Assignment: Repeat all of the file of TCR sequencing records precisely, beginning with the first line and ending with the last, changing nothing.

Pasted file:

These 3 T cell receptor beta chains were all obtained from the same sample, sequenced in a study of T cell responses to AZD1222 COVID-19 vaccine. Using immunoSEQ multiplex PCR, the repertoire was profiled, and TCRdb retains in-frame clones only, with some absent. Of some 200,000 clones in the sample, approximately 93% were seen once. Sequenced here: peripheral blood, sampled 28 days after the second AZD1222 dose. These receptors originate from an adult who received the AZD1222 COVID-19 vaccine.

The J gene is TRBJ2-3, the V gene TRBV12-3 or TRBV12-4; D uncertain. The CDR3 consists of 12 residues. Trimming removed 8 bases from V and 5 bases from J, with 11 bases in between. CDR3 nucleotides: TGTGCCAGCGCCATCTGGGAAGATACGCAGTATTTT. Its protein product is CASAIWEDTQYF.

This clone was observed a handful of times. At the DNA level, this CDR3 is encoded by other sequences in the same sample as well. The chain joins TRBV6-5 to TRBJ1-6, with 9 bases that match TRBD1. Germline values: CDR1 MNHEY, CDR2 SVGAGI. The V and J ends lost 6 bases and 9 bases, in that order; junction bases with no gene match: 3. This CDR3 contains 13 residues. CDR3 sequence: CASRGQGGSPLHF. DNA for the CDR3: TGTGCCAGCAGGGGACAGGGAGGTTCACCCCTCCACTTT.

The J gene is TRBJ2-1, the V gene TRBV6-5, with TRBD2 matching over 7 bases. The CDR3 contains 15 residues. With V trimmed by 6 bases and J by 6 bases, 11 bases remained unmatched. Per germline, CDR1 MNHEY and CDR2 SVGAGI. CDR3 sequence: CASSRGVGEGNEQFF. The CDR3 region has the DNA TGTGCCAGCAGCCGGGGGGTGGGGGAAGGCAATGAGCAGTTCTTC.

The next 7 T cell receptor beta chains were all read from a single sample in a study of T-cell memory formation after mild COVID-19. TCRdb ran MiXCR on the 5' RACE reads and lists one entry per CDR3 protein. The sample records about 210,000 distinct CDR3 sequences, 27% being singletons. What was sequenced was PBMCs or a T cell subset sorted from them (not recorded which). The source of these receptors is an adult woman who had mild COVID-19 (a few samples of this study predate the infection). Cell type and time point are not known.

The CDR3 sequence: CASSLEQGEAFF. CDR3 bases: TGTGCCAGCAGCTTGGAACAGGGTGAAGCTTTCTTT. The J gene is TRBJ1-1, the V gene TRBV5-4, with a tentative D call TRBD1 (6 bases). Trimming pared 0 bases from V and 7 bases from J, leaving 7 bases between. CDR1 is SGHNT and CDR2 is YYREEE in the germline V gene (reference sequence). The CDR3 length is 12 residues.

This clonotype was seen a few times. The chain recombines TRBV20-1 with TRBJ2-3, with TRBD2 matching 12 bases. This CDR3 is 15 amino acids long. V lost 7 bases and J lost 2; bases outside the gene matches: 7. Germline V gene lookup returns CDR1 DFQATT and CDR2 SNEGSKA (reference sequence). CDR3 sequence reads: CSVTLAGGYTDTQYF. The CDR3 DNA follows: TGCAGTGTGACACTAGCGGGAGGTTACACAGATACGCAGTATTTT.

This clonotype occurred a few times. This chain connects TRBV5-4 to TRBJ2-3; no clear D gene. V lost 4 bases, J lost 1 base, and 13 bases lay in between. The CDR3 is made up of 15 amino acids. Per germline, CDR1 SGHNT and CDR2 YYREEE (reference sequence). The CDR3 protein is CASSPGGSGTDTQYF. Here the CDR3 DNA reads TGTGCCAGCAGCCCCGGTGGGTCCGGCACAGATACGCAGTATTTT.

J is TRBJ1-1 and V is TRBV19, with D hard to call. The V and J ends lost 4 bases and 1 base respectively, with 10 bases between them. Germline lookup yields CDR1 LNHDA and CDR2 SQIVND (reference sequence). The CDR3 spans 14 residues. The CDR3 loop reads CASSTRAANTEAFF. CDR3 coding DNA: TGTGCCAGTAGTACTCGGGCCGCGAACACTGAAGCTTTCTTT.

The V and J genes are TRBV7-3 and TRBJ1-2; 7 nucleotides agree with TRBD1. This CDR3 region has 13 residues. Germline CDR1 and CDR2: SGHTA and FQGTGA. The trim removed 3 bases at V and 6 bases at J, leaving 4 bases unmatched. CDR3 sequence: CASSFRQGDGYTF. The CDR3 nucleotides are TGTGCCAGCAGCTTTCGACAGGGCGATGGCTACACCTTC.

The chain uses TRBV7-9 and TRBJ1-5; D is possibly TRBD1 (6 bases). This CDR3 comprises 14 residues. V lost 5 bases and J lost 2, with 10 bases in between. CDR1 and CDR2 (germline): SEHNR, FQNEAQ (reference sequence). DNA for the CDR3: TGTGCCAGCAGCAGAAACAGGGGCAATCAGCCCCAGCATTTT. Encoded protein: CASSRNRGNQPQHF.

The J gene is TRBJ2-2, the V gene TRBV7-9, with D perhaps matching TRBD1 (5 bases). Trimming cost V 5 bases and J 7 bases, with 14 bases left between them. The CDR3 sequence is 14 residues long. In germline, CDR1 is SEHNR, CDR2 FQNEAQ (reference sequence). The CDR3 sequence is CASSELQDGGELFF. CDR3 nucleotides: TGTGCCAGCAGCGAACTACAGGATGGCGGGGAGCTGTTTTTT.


These 3 T cell receptor beta chains were all obtained from the same sample, sequenced in a study of T cell responses to AZD1222 COVID-19 vaccine. Using immunoSEQ multiplex PCR, the repertoire was profiled, and TCRdb retains in-frame clones only, with some absent. Of some 200,000 clones in the sample, approximately 93% were seen once. Sequenced here: peripheral blood, sampled 28 days after the second AZD1222 dose. These receptors originate from an adult who received the AZD1222 COVID-19 vaccine.

The J gene is TRBJ2-3, the V gene TRBV12-3 or TRBV12-4; D uncertain. The CDR3 consists of 12 residues. Trimming removed 8 bases from V and 5 bases from J, with 11 bases in between. CDR3 nucleotides: TGTGCCAGCGCCATCTGGGAAGATACGCAGTATTTT. Its protein product is CASAIWEDTQYF.

This clone was observed a handful of times. At the DNA level, this CDR3 is encoded by other sequences in the same sample as well. The chain joins TRBV6-5 to TRBJ1-6, with 9 bases that match TRBD1. Germline values: CDR1 MNHEY, CDR2 SVGAGI. The V and J ends lost 6 bases and 9 bases, in that order; junction bases with no gene match: 3. This CDR3 contains 13 residues. CDR3 sequence: CASRGQGGSPLHF. DNA for the CDR3: TGTGCCAGCAGGGGACAGGGAGGTTCACCCCTCCACTTT.

The J gene is TRBJ2-1, the V gene TRBV6-5, with TRBD2 matching over 7 bases. The CDR3 contains 15 residues. With V trimmed by 6 bases and J by 6 bases, 11 bases remained unmatched. Per germline, CDR1 MNHEY and CDR2 SVGAGI. CDR3 sequence: CASSRGVGEGNEQFF. The CDR3 region has the DNA TGTGCCAGCAGCCGGGGGGTGGGGGAAGGCAATGAGCAGTTCTTC.

The next 7 T cell receptor beta chains were all read from a single sample in a study of T-cell memory formation after mild COVID-19. TCRdb ran MiXCR on the 5' RACE reads and lists one entry per CDR3 protein. The sample records about 210,000 distinct CDR3 sequences, 27% being singletons. What was sequenced was PBMCs or a T cell subset sorted from them (not recorded which). The source of these receptors is an adult woman who had mild COVID-19 (a few samples of this study predate the infection). Cell type and time point are not known.

The CDR3 sequence: CASSLEQGEAFF. CDR3 bases: TGTGCCAGCAGCTTGGAACAGGGTGAAGCTTTCTTT. The J gene is TRBJ1-1, the V gene TRBV5-4, with a tentative D call TRBD1 (6 bases). Trimming pared 0 bases from V and 7 bases from J, leaving 7 bases between. CDR1 is SGHNT and CDR2 is YYREEE in the germline V gene (reference sequence). The CDR3 length is 12 residues.

This clonotype was seen a few times. The chain recombines TRBV20-1 with TRBJ2-3, with TRBD2 matching 12 bases. This CDR3 is 15 amino acids long. V lost 7 bases and J lost 2; bases outside the gene matches: 7. Germline V gene lookup returns CDR1 DFQATT and CDR2 SNEGSKA (reference sequence). CDR3 sequence reads: CSVTLAGGYTDTQYF. The CDR3 DNA follows: TGCAGTGTGACACTAGCGGGAGGTTACACAGATACGCAGTATTTT.

This clonotype occurred a few times. This chain connects TRBV5-4 to TRBJ2-3; no clear D gene. V lost 4 bases, J lost 1 base, and 13 bases lay in between. The CDR3 is made up of 15 amino acids. Per germline, CDR1 SGHNT and CDR2 YYREEE (reference sequence). The CDR3 protein is CASSPGGSGTDTQYF. Here the CDR3 DNA reads TGTGCCAGCAGCCCCGGTGGGTCCGGCACAGATACGCAGTATTTT.

J is TRBJ1-1 and V is TRBV19, with D hard to call. The V and J ends lost 4 bases and 1 base respectively, with 10 bases between them. Germline lookup yields CDR1 LNHDA and CDR2 SQIVND (reference sequence). The CDR3 spans 14 residues. The CDR3 loop reads CASSTRAANTEAFF. CDR3 coding DNA: TGTGCCAGTAGTACTCGGGCCGCGAACACTGAAGCTTTCTTT.

The V and J genes are TRBV7-3 and TRBJ1-2; 7 nucleotides agree with TRBD1. This CDR3 region has 13 residues. Germline CDR1 and CDR2: SGHTA and FQGTGA. The trim removed 3 bases at V and 6 bases at J, leaving 4 bases unmatched. CDR3 sequence: CASSFRQGDGYTF. The CDR3 nucleotides are TGTGCCAGCAGCTTTCGACAGGGCGATGGCTACACCTTC.

The chain uses TRBV7-9 and TRBJ1-5; D is possibly TRBD1 (6 bases). This CDR3 comprises 14 residues. V lost 5 bases and J lost 2, with 10 bases in between. CDR1 and CDR2 (germline): SEHNR, FQNEAQ (reference sequence). DNA for the CDR3: TGTGCCAGCAGCAGAAACAGGGGCAATCAGCCCCAGCATTTT. Encoded protein: CASSRNRGNQPQHF.

The J gene is TRBJ2-2, the V gene TRBV7-9, with D perhaps matching TRBD1 (5 bases). Trimming cost V 5 bases and J 7 bases, with 14 bases left between them. The CDR3 sequence is 14 residues long. In germline, CDR1 is SEHNR, CDR2 FQNEAQ (reference sequence). The CDR3 sequence is CASSELQDGGELFF. CDR3 nucleotides: TGTGCCAGCAGCGAACTACAGGATGGCGGGGAGCTGTTTTTT.